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Che’s Daughter Stresses Solidarity of Cuban Medical Missions

Buenos Aires, Oct 6, (RHC), – Cuban medical missions work all over the world under the premise that solidarity is not to give what is left over but to provide what others need, said in Buenos Aires Dr. Aleida Guevara March.

The daughter of revolutionary Ernesto “Che” Guevara, who visits Argentina to support the Operación Milagro (Operation Miracle) program that has restored sight to about 48,000 Argentines since 2005, highlighted in particular the departure of specialists to Africa to fight the deadly Ebola virus.

Cuban President Raul Castro Ruz, bid farewell on Wednesday night to 165 health professionals, who travelled to Sierra Leone to be part of the global fight against Ebola.

The contingent is made up 62 doctors and 103 nurses, all experienced in severe natural disasters and epidemics.

“It is what we are used to do,” replied the doctor when Prensa Latina asked her opinion on this new solidarity move.

‘It is our duty; we are Afro-Latin Americans, and we’ll take our solidarity to the children of that continent, for their contribution to our nation’, she added.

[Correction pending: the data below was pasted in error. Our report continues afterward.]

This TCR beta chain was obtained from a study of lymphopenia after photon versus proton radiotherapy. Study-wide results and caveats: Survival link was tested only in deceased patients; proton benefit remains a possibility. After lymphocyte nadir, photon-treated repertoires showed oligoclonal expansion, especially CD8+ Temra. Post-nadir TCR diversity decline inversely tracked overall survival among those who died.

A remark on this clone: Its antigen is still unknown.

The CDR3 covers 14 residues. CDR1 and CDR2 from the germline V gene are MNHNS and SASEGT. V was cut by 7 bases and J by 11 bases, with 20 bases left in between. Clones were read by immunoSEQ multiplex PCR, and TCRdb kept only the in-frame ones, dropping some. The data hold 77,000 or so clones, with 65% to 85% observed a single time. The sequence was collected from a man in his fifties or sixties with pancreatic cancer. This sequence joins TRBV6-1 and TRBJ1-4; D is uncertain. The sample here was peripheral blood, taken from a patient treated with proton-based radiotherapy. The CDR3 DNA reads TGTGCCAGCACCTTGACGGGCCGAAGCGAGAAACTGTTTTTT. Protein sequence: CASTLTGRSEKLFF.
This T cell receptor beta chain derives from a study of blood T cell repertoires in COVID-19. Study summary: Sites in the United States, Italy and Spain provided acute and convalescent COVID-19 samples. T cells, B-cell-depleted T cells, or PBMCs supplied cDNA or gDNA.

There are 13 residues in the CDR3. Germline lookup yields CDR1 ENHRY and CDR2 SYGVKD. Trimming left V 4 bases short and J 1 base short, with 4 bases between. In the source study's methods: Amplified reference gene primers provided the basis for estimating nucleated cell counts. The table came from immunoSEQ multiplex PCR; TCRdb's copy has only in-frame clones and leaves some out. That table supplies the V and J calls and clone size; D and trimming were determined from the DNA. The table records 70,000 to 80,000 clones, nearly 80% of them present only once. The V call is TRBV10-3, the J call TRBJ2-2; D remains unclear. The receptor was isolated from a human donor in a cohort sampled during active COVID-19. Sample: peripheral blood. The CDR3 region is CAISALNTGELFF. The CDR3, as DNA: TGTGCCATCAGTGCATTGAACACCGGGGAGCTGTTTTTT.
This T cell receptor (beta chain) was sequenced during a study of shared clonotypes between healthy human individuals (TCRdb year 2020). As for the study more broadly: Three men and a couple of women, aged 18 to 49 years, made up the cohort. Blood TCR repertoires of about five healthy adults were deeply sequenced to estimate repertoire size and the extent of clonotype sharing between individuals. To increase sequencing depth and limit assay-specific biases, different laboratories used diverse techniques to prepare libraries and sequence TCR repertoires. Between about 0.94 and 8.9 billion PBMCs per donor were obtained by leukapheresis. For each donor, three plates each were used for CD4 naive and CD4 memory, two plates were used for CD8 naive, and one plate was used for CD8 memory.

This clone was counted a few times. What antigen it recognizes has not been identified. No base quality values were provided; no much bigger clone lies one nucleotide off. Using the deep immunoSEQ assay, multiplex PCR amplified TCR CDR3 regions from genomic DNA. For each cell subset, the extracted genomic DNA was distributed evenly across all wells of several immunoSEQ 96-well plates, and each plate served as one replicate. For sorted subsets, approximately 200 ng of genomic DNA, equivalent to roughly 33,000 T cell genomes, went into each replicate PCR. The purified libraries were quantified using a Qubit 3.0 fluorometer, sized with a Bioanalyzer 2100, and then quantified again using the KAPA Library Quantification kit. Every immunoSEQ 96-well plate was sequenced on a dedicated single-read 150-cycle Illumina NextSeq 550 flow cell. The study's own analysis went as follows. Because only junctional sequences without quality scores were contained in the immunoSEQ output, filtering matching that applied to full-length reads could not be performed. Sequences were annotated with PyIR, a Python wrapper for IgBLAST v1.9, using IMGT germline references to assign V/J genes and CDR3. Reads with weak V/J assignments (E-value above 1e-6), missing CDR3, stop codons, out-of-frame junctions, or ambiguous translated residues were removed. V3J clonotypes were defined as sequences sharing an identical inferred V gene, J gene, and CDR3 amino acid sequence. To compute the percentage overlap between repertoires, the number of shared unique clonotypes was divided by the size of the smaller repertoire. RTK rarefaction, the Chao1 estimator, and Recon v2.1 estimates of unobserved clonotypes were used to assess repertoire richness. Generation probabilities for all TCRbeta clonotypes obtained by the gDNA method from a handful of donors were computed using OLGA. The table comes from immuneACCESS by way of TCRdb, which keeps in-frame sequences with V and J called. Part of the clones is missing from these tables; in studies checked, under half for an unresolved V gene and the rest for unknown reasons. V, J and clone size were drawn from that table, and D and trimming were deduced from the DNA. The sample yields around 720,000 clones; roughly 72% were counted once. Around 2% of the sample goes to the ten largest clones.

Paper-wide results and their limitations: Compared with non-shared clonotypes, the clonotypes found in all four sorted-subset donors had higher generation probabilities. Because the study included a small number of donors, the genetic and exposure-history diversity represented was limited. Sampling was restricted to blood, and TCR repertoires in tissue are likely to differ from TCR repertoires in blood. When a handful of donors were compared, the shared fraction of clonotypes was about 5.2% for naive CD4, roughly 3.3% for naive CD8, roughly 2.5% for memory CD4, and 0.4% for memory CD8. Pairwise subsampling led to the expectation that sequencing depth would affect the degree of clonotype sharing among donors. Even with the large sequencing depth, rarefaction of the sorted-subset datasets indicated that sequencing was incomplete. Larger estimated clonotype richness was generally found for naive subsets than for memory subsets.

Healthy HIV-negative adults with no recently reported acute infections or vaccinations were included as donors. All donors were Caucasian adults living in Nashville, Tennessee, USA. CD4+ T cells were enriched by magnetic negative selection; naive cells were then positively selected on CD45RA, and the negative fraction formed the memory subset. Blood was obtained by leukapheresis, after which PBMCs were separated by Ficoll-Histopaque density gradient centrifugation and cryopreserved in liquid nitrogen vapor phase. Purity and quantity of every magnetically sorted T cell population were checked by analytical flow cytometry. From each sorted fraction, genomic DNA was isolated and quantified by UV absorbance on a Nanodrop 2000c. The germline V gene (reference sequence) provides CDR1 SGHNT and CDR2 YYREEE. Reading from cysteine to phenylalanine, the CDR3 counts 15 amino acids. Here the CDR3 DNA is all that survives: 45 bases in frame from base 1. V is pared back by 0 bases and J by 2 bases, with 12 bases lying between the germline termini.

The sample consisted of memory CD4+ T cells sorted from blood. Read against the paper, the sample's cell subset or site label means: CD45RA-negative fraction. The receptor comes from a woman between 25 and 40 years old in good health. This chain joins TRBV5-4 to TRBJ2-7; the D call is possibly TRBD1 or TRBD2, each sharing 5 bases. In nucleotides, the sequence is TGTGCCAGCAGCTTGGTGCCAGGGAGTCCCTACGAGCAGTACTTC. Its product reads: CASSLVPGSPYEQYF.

Aleida Guevara participated last night in the discussion ‘Health workers and international missions of Cuba’, organized by the Association of State Workers in its national headquarters in Buenos Aires.

She noted that since the 1960s, some 76, 745 health professionals have worked in 109 countries worldwide, 39 of these Africans. In these moments, there are 4,048 working in 32 countries on the continent, of which 2,269 are physicians.

But such assistance is provided equally in Latin America, where there are thousands of health workers, including doctors, technicians and nurses, in Venezuela, Bolivia, Ecuador, Central America and most recently in Brazil.

Despite being a poor country that faces a blockade imposed by the United States for more than 50 years, Cuba has provided such assistance without neglecting medical care on the island, where today the infant mortality rate is four per 1,000 live births. She recalled that when the revolution triumphed in 1959, the rate was 60 per 1,000.

Edited by Ivan Martínez
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